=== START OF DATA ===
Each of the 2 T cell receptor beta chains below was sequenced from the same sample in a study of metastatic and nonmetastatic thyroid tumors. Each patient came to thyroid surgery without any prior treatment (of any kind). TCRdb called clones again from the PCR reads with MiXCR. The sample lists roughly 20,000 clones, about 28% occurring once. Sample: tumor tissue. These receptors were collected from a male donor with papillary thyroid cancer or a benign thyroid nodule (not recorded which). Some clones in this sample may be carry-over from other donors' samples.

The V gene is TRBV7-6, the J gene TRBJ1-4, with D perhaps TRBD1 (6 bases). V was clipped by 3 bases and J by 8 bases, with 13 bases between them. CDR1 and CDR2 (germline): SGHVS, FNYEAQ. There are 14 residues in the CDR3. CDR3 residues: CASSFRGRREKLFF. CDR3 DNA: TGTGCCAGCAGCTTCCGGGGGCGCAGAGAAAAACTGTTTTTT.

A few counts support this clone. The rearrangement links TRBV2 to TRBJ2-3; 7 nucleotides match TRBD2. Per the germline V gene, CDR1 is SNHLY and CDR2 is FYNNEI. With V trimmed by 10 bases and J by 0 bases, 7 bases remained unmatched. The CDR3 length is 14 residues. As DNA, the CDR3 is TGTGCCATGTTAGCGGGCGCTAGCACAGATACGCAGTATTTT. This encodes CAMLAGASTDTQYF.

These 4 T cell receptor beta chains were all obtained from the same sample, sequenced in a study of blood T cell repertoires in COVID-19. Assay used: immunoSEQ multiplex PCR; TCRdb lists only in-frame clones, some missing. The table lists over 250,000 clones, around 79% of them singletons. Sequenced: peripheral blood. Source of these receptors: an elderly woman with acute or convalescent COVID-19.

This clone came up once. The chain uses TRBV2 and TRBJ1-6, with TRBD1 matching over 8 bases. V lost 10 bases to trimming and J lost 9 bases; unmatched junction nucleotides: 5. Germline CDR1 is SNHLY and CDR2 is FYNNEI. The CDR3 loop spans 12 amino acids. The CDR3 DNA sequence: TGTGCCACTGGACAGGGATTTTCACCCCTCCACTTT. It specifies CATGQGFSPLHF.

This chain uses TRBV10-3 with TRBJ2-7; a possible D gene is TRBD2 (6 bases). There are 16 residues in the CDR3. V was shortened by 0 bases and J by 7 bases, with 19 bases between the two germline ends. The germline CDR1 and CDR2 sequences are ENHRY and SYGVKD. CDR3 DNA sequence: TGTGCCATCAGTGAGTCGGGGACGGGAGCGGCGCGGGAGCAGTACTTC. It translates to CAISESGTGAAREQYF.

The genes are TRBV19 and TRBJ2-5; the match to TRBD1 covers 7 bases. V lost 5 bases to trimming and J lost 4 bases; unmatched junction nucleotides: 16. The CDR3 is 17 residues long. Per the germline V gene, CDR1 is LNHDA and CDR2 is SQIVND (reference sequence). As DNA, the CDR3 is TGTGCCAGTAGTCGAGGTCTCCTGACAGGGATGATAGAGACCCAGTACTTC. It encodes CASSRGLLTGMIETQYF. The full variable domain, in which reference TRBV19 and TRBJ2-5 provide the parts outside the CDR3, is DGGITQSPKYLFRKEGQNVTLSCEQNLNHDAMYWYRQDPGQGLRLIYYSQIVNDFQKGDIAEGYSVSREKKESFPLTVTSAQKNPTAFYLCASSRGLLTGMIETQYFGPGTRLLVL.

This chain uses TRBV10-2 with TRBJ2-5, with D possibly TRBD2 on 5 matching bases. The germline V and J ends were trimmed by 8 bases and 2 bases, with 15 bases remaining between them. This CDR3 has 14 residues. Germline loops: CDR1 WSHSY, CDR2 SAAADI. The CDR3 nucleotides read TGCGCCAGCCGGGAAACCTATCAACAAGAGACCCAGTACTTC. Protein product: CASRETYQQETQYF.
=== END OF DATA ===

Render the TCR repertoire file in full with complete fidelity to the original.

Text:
Each of the 2 T cell receptor beta chains below was sequenced from the same sample in a study of metastatic and nonmetastatic thyroid tumors. Each patient came to thyroid surgery without any prior treatment (of any kind). TCRdb called clones again from the PCR reads with MiXCR. The sample lists roughly 20,000 clones, about 28% occurring once. Sample: tumor tissue. These receptors were collected from a male donor with papillary thyroid cancer or a benign thyroid nodule (not recorded which). Some clones in this sample may be carry-over from other donors' samples.

The V gene is TRBV7-6, the J gene TRBJ1-4, with D perhaps TRBD1 (6 bases). V was clipped by 3 bases and J by 8 bases, with 13 bases between them. CDR1 and CDR2 (germline): SGHVS, FNYEAQ. There are 14 residues in the CDR3. CDR3 residues: CASSFRGRREKLFF. CDR3 DNA: TGTGCCAGCAGCTTCCGGGGGCGCAGAGAAAAACTGTTTTTT.

A few counts support this clone. The rearrangement links TRBV2 to TRBJ2-3; 7 nucleotides match TRBD2. Per the germline V gene, CDR1 is SNHLY and CDR2 is FYNNEI. With V trimmed by 10 bases and J by 0 bases, 7 bases remained unmatched. The CDR3 length is 14 residues. As DNA, the CDR3 is TGTGCCATGTTAGCGGGCGCTAGCACAGATACGCAGTATTTT. This encodes CAMLAGASTDTQYF.

These 4 T cell receptor beta chains were all obtained from the same sample, sequenced in a study of blood T cell repertoires in COVID-19. Assay used: immunoSEQ multiplex PCR; TCRdb lists only in-frame clones, some missing. The table lists over 250,000 clones, around 79% of them singletons. Sequenced: peripheral blood. Source of these receptors: an elderly woman with acute or convalescent COVID-19.

This clone came up once. The chain uses TRBV2 and TRBJ1-6, with TRBD1 matching over 8 bases. V lost 10 bases to trimming and J lost 9 bases; unmatched junction nucleotides: 5. Germline CDR1 is SNHLY and CDR2 is FYNNEI. The CDR3 loop spans 12 amino acids. The CDR3 DNA sequence: TGTGCCACTGGACAGGGATTTTCACCCCTCCACTTT. It specifies CATGQGFSPLHF.

This chain uses TRBV10-3 with TRBJ2-7; a possible D gene is TRBD2 (6 bases). There are 16 residues in the CDR3. V was shortened by 0 bases and J by 7 bases, with 19 bases between the two germline ends. The germline CDR1 and CDR2 sequences are ENHRY and SYGVKD. CDR3 DNA sequence: TGTGCCATCAGTGAGTCGGGGACGGGAGCGGCGCGGGAGCAGTACTTC. It translates to CAISESGTGAAREQYF.

The genes are TRBV19 and TRBJ2-5; the match to TRBD1 covers 7 bases. V lost 5 bases to trimming and J lost 4 bases; unmatched junction nucleotides: 16. The CDR3 is 17 residues long. Per the germline V gene, CDR1 is LNHDA and CDR2 is SQIVND (reference sequence). As DNA, the CDR3 is TGTGCCAGTAGTCGAGGTCTCCTGACAGGGATGATAGAGACCCAGTACTTC. It encodes CASSRGLLTGMIETQYF. The full variable domain, in which reference TRBV19 and TRBJ2-5 provide the parts outside the CDR3, is DGGITQSPKYLFRKEGQNVTLSCEQNLNHDAMYWYRQDPGQGLRLIYYSQIVNDFQKGDIAEGYSVSREKKESFPLTVTSAQKNPTAFYLCASSRGLLTGMIETQYFGPGTRLLVL.

This chain uses TRBV10-2 with TRBJ2-5, with D possibly TRBD2 on 5 matching bases. The germline V and J ends were trimmed by 8 bases and 2 bases, with 15 bases remaining between them. This CDR3 has 14 residues. Germline loops: CDR1 WSHSY, CDR2 SAAADI. The CDR3 nucleotides read TGCGCCAGCCGGGAAACCTATCAACAAGAGACCCAGTACTTC. Protein product: CASRETYQQETQYF.